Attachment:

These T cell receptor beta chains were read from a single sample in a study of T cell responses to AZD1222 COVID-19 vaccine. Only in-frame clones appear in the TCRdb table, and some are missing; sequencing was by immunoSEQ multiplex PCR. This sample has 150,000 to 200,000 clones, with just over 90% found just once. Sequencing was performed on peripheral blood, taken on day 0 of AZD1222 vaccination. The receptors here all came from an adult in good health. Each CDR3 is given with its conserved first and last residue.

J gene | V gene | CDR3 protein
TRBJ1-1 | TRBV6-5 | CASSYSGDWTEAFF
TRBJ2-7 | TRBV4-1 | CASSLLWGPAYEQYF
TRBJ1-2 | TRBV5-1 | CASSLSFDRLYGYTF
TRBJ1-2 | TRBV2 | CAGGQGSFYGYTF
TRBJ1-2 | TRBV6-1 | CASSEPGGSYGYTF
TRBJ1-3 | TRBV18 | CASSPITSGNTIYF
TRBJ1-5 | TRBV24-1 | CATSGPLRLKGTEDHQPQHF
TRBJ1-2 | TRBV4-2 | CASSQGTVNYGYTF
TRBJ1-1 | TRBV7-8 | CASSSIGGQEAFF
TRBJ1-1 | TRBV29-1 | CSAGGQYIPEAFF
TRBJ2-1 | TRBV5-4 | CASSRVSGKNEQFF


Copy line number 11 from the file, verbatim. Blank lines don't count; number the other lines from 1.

TRBJ1-1 | TRBV7-8 | CASSSIGGQEAFF